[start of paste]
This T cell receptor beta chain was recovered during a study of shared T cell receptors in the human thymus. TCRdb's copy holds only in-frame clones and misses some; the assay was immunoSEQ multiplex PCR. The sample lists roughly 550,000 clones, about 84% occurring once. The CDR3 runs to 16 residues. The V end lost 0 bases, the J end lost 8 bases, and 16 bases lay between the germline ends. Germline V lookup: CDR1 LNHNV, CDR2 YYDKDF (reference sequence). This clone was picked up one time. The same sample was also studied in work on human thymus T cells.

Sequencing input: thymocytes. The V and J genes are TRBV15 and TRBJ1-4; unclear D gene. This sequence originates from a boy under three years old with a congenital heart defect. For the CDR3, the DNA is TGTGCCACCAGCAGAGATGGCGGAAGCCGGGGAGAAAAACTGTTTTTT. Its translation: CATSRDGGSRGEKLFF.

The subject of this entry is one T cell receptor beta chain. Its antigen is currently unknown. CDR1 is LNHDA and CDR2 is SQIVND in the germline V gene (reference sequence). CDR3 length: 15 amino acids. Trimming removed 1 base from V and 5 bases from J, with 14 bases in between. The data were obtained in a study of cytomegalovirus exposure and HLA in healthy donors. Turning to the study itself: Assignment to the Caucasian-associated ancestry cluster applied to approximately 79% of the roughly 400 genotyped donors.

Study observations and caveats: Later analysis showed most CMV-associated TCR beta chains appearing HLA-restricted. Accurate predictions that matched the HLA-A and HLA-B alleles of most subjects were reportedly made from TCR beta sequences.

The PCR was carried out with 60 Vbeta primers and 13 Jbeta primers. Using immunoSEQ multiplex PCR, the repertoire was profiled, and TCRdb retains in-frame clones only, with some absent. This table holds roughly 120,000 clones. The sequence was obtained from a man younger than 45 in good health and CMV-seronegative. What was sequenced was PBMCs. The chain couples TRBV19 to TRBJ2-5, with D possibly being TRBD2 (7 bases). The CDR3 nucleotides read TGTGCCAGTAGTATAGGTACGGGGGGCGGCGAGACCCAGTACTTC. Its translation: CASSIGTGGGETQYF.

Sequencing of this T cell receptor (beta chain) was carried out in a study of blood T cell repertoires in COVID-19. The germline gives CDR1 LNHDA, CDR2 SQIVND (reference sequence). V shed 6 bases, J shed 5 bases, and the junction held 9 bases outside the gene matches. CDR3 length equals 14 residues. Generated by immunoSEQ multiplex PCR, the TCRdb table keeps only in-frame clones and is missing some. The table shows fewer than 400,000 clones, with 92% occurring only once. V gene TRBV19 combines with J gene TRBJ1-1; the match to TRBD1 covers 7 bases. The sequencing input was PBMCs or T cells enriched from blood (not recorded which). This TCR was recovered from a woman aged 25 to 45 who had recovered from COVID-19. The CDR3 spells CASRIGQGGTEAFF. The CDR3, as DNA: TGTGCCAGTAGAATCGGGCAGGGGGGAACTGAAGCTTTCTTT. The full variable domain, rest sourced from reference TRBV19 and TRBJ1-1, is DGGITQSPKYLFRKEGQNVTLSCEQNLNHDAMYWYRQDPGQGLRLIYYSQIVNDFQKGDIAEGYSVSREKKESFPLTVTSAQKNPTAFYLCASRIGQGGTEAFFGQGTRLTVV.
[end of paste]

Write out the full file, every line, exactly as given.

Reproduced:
This T cell receptor beta chain was recovered during a study of shared T cell receptors in the human thymus. TCRdb's copy holds only in-frame clones and misses some; the assay was immunoSEQ multiplex PCR. The sample lists roughly 550,000 clones, about 84% occurring once. The CDR3 runs to 16 residues. The V end lost 0 bases, the J end lost 8 bases, and 16 bases lay between the germline ends. Germline V lookup: CDR1 LNHNV, CDR2 YYDKDF (reference sequence). This clone was picked up one time. The same sample was also studied in work on human thymus T cells.

Sequencing input: thymocytes. The V and J genes are TRBV15 and TRBJ1-4; unclear D gene. This sequence originates from a boy under three years old with a congenital heart defect. For the CDR3, the DNA is TGTGCCACCAGCAGAGATGGCGGAAGCCGGGGAGAAAAACTGTTTTTT. Its translation: CATSRDGGSRGEKLFF.

The subject of this entry is one T cell receptor beta chain. Its antigen is currently unknown. CDR1 is LNHDA and CDR2 is SQIVND in the germline V gene (reference sequence). CDR3 length: 15 amino acids. Trimming removed 1 base from V and 5 bases from J, with 14 bases in between. The data were obtained in a study of cytomegalovirus exposure and HLA in healthy donors. Turning to the study itself: Assignment to the Caucasian-associated ancestry cluster applied to approximately 79% of the roughly 400 genotyped donors.

Study observations and caveats: Later analysis showed most CMV-associated TCR beta chains appearing HLA-restricted. Accurate predictions that matched the HLA-A and HLA-B alleles of most subjects were reportedly made from TCR beta sequences.

The PCR was carried out with 60 Vbeta primers and 13 Jbeta primers. Using immunoSEQ multiplex PCR, the repertoire was profiled, and TCRdb retains in-frame clones only, with some absent. This table holds roughly 120,000 clones. The sequence was obtained from a man younger than 45 in good health and CMV-seronegative. What was sequenced was PBMCs. The chain couples TRBV19 to TRBJ2-5, with D possibly being TRBD2 (7 bases). The CDR3 nucleotides read TGTGCCAGTAGTATAGGTACGGGGGGCGGCGAGACCCAGTACTTC. Its translation: CASSIGTGGGETQYF.

Sequencing of this T cell receptor (beta chain) was carried out in a study of blood T cell repertoires in COVID-19. The germline gives CDR1 LNHDA, CDR2 SQIVND (reference sequence). V shed 6 bases, J shed 5 bases, and the junction held 9 bases outside the gene matches. CDR3 length equals 14 residues. Generated by immunoSEQ multiplex PCR, the TCRdb table keeps only in-frame clones and is missing some. The table shows fewer than 400,000 clones, with 92% occurring only once. V gene TRBV19 combines with J gene TRBJ1-1; the match to TRBD1 covers 7 bases. The sequencing input was PBMCs or T cells enriched from blood (not recorded which). This TCR was recovered from a woman aged 25 to 45 who had recovered from COVID-19. The CDR3 spells CASRIGQGGTEAFF. The CDR3, as DNA: TGTGCCAGTAGAATCGGGCAGGGGGGAACTGAAGCTTTCTTT. The full variable domain, rest sourced from reference TRBV19 and TRBJ1-1, is DGGITQSPKYLFRKEGQNVTLSCEQNLNHDAMYWYRQDPGQGLRLIYYSQIVNDFQKGDIAEGYSVSREKKESFPLTVTSAQKNPTAFYLCASRIGQGGTEAFFGQGTRLTVV.